State business draws the interest of citizens


Sen. Jim Barnett points out the discrepancy between the flattening line of state revenue and the rising line of state spending.


Rep. Bob Brookens (right) chats with Debi Hughbanks, a Goessel schoolteacher, and Doug Huxman, USD 410 superintendent, about education issues in Topeka following the meeting.


The east meeting room of the Hillsboro Civic Center was nearly filled to capacity Saturday morning as people gathered to listen to Rep. Bob Brookens (left) and Sen. Jim Barnett talk about financial issues facing the state.

With the biggest turnout in recent memory, Hillsboro-area citizens demonstrated their interest Saturday morning in the economic challenges facing the state and nation.

About 45 people came to the annual Legislative Coffee at the Hillsboro Civic Center on Saturday morning, more than double the typical turnout.

State Sen. Jim Barnett and Rep. Bob Brookens were on hand to update them and to hear their concerns, primarily about fiscal responsibility in Topeka and the potential impact down the road of accepting stimulus funds from the federal government.

Armed with a chart showing how plateauing state revenue will not support budget increases passed for 2009, Barnett said the Kansas Legisla?ture has passed a recision budget during this session that will balance the state budget by cutting expenses in the current fiscal year.

The reduction in spending came in part with a cut of $33 per student for K-12 education as well as cuts in higher education.

Still ahead for legislators is to craft a budget for 2010, which projects a $1 billion deficit without any cuts.

?We can?t come through with a billion-dollar deficit, so we?ve started down this path of making reductions,? Barnett said.

At the same time, he added, the stimulus package passed by the U.S. Congress could ease the budget crunch over the next two years.

?We?re just now sifting through those multiple pages (of the bill) to find what we can do,? Barnett said.

The key concept in stimulus funding is ?maintenance of effort,? he added.

?It basically says if state governments hold their funding level, then you get access to extra (federal) dollars,? Barnett said.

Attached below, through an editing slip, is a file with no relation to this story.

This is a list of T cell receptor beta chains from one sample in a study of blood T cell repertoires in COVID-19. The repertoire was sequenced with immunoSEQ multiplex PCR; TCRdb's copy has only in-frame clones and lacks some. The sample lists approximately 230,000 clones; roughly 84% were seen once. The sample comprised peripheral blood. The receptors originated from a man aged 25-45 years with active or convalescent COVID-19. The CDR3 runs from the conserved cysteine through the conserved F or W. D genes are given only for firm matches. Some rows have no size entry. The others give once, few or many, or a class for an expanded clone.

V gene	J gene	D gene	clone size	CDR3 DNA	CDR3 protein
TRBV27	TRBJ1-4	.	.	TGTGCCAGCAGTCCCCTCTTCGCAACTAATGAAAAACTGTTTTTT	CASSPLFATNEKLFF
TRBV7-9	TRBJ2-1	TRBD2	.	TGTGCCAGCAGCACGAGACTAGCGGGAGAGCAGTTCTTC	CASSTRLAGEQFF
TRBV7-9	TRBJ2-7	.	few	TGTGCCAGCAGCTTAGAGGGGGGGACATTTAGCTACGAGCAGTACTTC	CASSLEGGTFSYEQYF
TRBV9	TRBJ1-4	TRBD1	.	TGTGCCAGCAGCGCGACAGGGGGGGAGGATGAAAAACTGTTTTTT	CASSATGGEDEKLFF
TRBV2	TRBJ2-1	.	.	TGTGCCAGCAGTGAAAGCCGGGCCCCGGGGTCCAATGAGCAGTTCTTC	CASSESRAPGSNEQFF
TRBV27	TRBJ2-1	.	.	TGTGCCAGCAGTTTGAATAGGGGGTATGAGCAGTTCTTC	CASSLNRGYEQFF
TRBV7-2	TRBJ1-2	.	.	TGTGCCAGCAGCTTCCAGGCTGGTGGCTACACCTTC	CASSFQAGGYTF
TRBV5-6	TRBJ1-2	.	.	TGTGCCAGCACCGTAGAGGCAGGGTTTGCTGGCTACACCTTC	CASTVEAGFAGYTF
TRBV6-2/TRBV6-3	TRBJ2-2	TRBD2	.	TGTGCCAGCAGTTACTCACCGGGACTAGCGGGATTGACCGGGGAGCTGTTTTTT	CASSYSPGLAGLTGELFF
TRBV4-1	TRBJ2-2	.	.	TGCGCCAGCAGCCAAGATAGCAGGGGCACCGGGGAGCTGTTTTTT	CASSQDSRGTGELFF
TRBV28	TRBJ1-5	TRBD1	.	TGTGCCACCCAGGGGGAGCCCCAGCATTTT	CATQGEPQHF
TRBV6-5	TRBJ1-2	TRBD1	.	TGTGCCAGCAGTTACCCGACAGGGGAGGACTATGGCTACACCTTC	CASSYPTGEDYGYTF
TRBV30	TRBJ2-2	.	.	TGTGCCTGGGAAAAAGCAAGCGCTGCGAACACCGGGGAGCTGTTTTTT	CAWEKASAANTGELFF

Preliminary numbers indicate that over the next two years, stimulus funding could bring in about $103 million for K-12 education, about half that amount for special education, around $80 million for higher education and $400 million for Medicaid.

?If we can have maintenance of effort, we can have hundreds of millions of dollars that the state could access to get through this difficult time,? Barnett said.

The concern of state legislators?and of several people in the audience Saturday?is what might happen to the state budget when the federal funds dry up.

?The risk is that we if we get (revenue and expenditures) close together (because of stimulus money), and the economy doesn?t pick up again, in a couple of years we?re going to be right back to where we are now?without enough revenue to pay for it,? Barnett said.

?We?re going to go through a lot of debate and discussion on topic to see if that?s the best thing to do.?

An informal show of hands during the meeting indicated a nearly even split between whether Kansas should accept or reject the stimulus money.

Asked what kind of sales taxes might be required to make up the funding if the federal funds were rejected, Barnett estimated a 5 percent increase ?at least.?

He added there is little serious discussion in Topeka about raising any kind of tax right now?partly because the rates are already high enough for citizens, and partly because the negative impact of Kansas raising taxes when neighboring states don?t.

?If we raise taxes, what does that do to the economy?? Barnett asked. ?What does that do for sales, for instance, and how does that impact Kansas and our bordering states when we?re higher on (taxes than they are). We have to weigh all those things before we raise taxes.?

Brookens added that Kansas citizens will not gain much by not accepting the stimulus funds to support existing programs.

?If we know we?re going to fund something anyway, and if the federal government will help us for two years, and we don?t take advantage of it, we are then paying for Oklahoma?s and Nebraska?s and Missouri?s and Colorado?s, and even California?s acceptance (of federal funds),? he said.

?In an area where we would be (spending) anyway, we would be cutting off our noses to prove a point,? he added. ?But if it?s in an area where we would not be inclined to spend that kind of money, we would still a have a chance to say, ?No, we?re not going to do this.??

Even with short-term stimulus assistance, legislators will need to make budget cuts for 2010, Brookens said?and they won?t come without resistance.

?One of the things I?ve discovered in Topeka is the number of people who are still in denial, who still want to make sure that we fund whatever it is that they?re in Topeka about,? said the freshman representative from Marion. ?And people back home want us to fund whatever they?re about.

?While we may wish to do this, we are going to have to deal with these (budget revenue and expense) lines and get them in sync with each other.?

Brookens said programs that are proving to be successful need to be protected. He cited as examples a dramatic decline in prison recidivism in Kansas and a similarly dramatic increase in test-score progress for special education and K-12 education.

?The infusion of money has worked, and we don?t wish to go backward,? he said, referring to the increase in education funding ordered by the Kansas Supreme Court four years ago.

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